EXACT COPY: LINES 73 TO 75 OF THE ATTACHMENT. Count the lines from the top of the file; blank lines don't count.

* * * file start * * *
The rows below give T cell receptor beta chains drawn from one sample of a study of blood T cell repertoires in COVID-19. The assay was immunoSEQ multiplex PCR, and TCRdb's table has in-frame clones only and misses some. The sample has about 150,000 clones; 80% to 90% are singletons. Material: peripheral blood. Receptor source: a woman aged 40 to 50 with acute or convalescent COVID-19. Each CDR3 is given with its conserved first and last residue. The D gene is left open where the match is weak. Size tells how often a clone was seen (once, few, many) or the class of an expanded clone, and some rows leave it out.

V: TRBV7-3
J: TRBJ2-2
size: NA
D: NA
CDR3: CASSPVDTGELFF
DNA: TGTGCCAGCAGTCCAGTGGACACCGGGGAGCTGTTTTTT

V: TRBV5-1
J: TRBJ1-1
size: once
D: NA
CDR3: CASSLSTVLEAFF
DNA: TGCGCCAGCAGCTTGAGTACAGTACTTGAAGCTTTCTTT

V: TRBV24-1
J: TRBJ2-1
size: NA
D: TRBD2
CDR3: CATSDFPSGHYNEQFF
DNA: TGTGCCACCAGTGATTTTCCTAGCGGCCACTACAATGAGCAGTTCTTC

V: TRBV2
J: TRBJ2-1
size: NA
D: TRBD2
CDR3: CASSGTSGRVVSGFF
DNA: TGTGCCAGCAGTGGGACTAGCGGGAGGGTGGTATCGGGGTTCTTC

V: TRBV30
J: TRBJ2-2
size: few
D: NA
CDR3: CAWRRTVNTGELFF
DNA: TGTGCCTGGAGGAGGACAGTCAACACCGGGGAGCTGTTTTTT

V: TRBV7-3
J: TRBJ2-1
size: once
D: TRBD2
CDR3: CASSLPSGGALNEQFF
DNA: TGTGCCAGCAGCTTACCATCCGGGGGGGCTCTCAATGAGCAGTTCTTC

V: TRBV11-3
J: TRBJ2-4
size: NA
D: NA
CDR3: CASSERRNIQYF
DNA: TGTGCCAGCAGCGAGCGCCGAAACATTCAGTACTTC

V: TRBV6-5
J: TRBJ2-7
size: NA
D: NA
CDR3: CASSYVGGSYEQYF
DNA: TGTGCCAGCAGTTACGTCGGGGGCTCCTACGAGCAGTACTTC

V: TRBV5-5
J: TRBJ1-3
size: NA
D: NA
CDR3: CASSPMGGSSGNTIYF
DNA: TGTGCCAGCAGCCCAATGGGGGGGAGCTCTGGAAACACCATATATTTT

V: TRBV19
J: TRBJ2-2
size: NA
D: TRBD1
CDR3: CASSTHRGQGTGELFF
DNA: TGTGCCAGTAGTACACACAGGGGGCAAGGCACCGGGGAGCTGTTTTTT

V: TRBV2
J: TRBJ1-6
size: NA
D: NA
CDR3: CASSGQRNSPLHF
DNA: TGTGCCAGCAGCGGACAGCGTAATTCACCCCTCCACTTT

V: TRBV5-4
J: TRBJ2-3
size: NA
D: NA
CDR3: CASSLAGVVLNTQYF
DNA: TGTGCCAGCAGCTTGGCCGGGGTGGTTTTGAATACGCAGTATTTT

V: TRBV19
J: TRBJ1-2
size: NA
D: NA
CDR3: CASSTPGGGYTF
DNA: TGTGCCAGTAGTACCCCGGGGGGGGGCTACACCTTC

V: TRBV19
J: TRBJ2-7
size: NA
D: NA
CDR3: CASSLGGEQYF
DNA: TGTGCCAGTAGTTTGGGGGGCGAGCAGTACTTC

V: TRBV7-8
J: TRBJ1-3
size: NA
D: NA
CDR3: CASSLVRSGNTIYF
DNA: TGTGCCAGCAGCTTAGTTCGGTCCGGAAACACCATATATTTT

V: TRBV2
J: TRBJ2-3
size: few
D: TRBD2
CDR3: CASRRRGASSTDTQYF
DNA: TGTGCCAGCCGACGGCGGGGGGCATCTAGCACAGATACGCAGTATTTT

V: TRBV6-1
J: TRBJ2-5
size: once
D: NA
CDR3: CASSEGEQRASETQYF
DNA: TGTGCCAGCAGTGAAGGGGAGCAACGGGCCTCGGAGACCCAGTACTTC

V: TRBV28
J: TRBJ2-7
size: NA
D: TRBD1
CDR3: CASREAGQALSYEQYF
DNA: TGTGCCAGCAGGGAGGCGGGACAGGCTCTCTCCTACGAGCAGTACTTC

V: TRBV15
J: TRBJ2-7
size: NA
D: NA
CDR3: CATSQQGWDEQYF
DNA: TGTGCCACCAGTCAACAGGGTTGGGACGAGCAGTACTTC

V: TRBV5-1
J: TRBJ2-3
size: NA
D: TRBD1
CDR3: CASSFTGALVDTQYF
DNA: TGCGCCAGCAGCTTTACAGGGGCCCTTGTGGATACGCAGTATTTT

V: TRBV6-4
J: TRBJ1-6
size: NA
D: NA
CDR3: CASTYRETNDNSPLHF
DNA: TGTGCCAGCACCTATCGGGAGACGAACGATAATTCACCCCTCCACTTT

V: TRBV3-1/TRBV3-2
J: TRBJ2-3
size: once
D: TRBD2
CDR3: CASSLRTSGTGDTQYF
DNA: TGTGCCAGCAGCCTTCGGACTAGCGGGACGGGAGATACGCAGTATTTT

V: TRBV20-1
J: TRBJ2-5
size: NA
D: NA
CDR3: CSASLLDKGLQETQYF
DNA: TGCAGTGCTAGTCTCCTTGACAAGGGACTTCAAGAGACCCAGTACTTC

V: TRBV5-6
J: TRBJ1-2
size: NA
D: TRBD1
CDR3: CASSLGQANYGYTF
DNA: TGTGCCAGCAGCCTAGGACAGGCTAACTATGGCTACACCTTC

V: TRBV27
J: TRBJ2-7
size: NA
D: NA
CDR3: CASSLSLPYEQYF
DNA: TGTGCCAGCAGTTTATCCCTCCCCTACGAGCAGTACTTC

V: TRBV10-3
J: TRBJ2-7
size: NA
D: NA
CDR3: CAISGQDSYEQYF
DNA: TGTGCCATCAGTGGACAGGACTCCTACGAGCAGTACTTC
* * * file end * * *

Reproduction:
DNA: TGTGCCAGCAGCTTGGCCGGGGTGGTTTTGAATACGCAGTATTTT

V: TRBV19
J: TRBJ1-2